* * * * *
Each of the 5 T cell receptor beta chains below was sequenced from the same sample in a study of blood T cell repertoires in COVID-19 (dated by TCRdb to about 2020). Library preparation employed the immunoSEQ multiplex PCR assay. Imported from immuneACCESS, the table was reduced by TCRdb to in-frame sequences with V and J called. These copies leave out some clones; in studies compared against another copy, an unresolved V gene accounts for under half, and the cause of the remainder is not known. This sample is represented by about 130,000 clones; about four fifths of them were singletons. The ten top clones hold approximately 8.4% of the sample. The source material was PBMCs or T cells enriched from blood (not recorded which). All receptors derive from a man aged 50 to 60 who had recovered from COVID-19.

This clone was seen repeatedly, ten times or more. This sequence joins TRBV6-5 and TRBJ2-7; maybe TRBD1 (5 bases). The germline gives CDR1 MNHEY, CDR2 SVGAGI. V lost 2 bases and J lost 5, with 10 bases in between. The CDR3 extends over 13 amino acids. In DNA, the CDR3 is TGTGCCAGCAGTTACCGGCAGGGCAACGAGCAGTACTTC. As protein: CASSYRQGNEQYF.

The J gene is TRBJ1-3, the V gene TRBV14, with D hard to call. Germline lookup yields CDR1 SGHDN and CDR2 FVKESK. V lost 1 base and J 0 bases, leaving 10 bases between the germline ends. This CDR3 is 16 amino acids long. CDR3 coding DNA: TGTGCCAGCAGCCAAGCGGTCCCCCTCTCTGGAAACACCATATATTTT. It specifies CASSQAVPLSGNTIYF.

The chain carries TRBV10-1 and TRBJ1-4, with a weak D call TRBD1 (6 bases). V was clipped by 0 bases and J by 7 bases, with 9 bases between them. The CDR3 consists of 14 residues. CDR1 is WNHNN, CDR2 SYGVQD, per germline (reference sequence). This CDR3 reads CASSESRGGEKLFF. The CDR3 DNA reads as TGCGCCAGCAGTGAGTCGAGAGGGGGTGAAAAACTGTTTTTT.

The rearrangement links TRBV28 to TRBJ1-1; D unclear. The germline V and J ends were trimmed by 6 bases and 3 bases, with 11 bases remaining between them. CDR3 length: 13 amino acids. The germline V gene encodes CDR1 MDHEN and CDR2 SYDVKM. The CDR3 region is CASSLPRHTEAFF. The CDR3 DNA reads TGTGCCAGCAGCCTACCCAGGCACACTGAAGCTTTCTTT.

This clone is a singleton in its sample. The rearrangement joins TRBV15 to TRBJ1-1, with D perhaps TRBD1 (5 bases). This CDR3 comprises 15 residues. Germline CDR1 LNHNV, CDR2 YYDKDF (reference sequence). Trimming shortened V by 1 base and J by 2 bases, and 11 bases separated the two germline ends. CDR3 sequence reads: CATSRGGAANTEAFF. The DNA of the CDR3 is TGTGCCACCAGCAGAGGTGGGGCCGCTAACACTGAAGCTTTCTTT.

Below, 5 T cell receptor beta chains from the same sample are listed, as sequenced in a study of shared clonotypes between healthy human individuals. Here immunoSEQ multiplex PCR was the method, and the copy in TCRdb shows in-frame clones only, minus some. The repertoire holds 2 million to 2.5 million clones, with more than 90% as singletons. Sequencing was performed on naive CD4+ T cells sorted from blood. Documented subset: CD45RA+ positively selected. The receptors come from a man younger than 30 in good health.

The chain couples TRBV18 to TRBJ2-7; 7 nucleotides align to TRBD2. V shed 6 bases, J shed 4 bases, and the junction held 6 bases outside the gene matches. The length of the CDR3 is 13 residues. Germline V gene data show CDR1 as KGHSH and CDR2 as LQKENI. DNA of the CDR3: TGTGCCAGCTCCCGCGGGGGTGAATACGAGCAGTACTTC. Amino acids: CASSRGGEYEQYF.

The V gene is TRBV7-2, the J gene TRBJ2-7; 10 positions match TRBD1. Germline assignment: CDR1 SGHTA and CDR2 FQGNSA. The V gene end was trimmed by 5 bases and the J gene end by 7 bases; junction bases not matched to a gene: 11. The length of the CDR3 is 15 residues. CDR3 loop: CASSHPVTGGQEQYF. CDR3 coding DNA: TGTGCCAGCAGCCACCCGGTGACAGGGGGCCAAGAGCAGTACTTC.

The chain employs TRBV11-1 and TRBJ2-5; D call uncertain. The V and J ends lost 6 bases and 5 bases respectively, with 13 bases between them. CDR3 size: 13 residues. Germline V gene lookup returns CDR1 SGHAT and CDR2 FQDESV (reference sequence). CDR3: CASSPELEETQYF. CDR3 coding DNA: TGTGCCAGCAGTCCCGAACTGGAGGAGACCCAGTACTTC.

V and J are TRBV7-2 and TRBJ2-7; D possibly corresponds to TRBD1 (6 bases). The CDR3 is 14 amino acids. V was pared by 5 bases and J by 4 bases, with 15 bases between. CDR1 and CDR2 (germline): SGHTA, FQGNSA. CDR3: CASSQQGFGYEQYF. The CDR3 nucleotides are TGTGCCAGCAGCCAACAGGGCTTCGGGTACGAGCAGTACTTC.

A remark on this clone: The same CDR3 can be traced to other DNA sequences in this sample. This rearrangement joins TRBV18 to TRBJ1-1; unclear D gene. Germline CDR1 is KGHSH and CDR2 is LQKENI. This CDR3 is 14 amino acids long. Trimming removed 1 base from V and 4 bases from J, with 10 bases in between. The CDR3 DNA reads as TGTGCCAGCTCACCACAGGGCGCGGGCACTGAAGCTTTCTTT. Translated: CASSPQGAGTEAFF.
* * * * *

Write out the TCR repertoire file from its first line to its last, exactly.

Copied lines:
Each of the 5 T cell receptor beta chains below was sequenced from the same sample in a study of blood T cell repertoires in COVID-19 (dated by TCRdb to about 2020). Library preparation employed the immunoSEQ multiplex PCR assay. Imported from immuneACCESS, the table was reduced by TCRdb to in-frame sequences with V and J called. These copies leave out some clones; in studies compared against another copy, an unresolved V gene accounts for under half, and the cause of the remainder is not known. This sample is represented by about 130,000 clones; about four fifths of them were singletons. The ten top clones hold approximately 8.4% of the sample. The source material was PBMCs or T cells enriched from blood (not recorded which). All receptors derive from a man aged 50 to 60 who had recovered from COVID-19.

This clone was seen repeatedly, ten times or more. This sequence joins TRBV6-5 and TRBJ2-7; maybe TRBD1 (5 bases). The germline gives CDR1 MNHEY, CDR2 SVGAGI. V lost 2 bases and J lost 5, with 10 bases in between. The CDR3 extends over 13 amino acids. In DNA, the CDR3 is TGTGCCAGCAGTTACCGGCAGGGCAACGAGCAGTACTTC. As protein: CASSYRQGNEQYF.

The J gene is TRBJ1-3, the V gene TRBV14, with D hard to call. Germline lookup yields CDR1 SGHDN and CDR2 FVKESK. V lost 1 base and J 0 bases, leaving 10 bases between the germline ends. This CDR3 is 16 amino acids long. CDR3 coding DNA: TGTGCCAGCAGCCAAGCGGTCCCCCTCTCTGGAAACACCATATATTTT. It specifies CASSQAVPLSGNTIYF.

The chain carries TRBV10-1 and TRBJ1-4, with a weak D call TRBD1 (6 bases). V was clipped by 0 bases and J by 7 bases, with 9 bases between them. The CDR3 consists of 14 residues. CDR1 is WNHNN, CDR2 SYGVQD, per germline (reference sequence). This CDR3 reads CASSESRGGEKLFF. The CDR3 DNA reads as TGCGCCAGCAGTGAGTCGAGAGGGGGTGAAAAACTGTTTTTT.

The rearrangement links TRBV28 to TRBJ1-1; D unclear. The germline V and J ends were trimmed by 6 bases and 3 bases, with 11 bases remaining between them. CDR3 length: 13 amino acids. The germline V gene encodes CDR1 MDHEN and CDR2 SYDVKM. The CDR3 region is CASSLPRHTEAFF. The CDR3 DNA reads TGTGCCAGCAGCCTACCCAGGCACACTGAAGCTTTCTTT.

This clone is a singleton in its sample. The rearrangement joins TRBV15 to TRBJ1-1, with D perhaps TRBD1 (5 bases). This CDR3 comprises 15 residues. Germline CDR1 LNHNV, CDR2 YYDKDF (reference sequence). Trimming shortened V by 1 base and J by 2 bases, and 11 bases separated the two germline ends. CDR3 sequence reads: CATSRGGAANTEAFF. The DNA of the CDR3 is TGTGCCACCAGCAGAGGTGGGGCCGCTAACACTGAAGCTTTCTTT.

Below, 5 T cell receptor beta chains from the same sample are listed, as sequenced in a study of shared clonotypes between healthy human individuals. Here immunoSEQ multiplex PCR was the method, and the copy in TCRdb shows in-frame clones only, minus some. The repertoire holds 2 million to 2.5 million clones, with more than 90% as singletons. Sequencing was performed on naive CD4+ T cells sorted from blood. Documented subset: CD45RA+ positively selected. The receptors come from a man younger than 30 in good health.

The chain couples TRBV18 to TRBJ2-7; 7 nucleotides align to TRBD2. V shed 6 bases, J shed 4 bases, and the junction held 6 bases outside the gene matches. The length of the CDR3 is 13 residues. Germline V gene data show CDR1 as KGHSH and CDR2 as LQKENI. DNA of the CDR3: TGTGCCAGCTCCCGCGGGGGTGAATACGAGCAGTACTTC. Amino acids: CASSRGGEYEQYF.

The V gene is TRBV7-2, the J gene TRBJ2-7; 10 positions match TRBD1. Germline assignment: CDR1 SGHTA and CDR2 FQGNSA. The V gene end was trimmed by 5 bases and the J gene end by 7 bases; junction bases not matched to a gene: 11. The length of the CDR3 is 15 residues. CDR3 loop: CASSHPVTGGQEQYF. CDR3 coding DNA: TGTGCCAGCAGCCACCCGGTGACAGGGGGCCAAGAGCAGTACTTC.

The chain employs TRBV11-1 and TRBJ2-5; D call uncertain. The V and J ends lost 6 bases and 5 bases respectively, with 13 bases between them. CDR3 size: 13 residues. Germline V gene lookup returns CDR1 SGHAT and CDR2 FQDESV (reference sequence). CDR3: CASSPELEETQYF. CDR3 coding DNA: TGTGCCAGCAGTCCCGAACTGGAGGAGACCCAGTACTTC.

V and J are TRBV7-2 and TRBJ2-7; D possibly corresponds to TRBD1 (6 bases). The CDR3 is 14 amino acids. V was pared by 5 bases and J by 4 bases, with 15 bases between. CDR1 and CDR2 (germline): SGHTA, FQGNSA. CDR3: CASSQQGFGYEQYF. The CDR3 nucleotides are TGTGCCAGCAGCCAACAGGGCTTCGGGTACGAGCAGTACTTC.

A remark on this clone: The same CDR3 can be traced to other DNA sequences in this sample. This rearrangement joins TRBV18 to TRBJ1-1; unclear D gene. Germline CDR1 is KGHSH and CDR2 is LQKENI. This CDR3 is 14 amino acids long. Trimming removed 1 base from V and 4 bases from J, with 10 bases in between. The CDR3 DNA reads as TGTGCCAGCTCACCACAGGGCGCGGGCACTGAAGCTTTCTTT. Translated: CASSPQGAGTEAFF.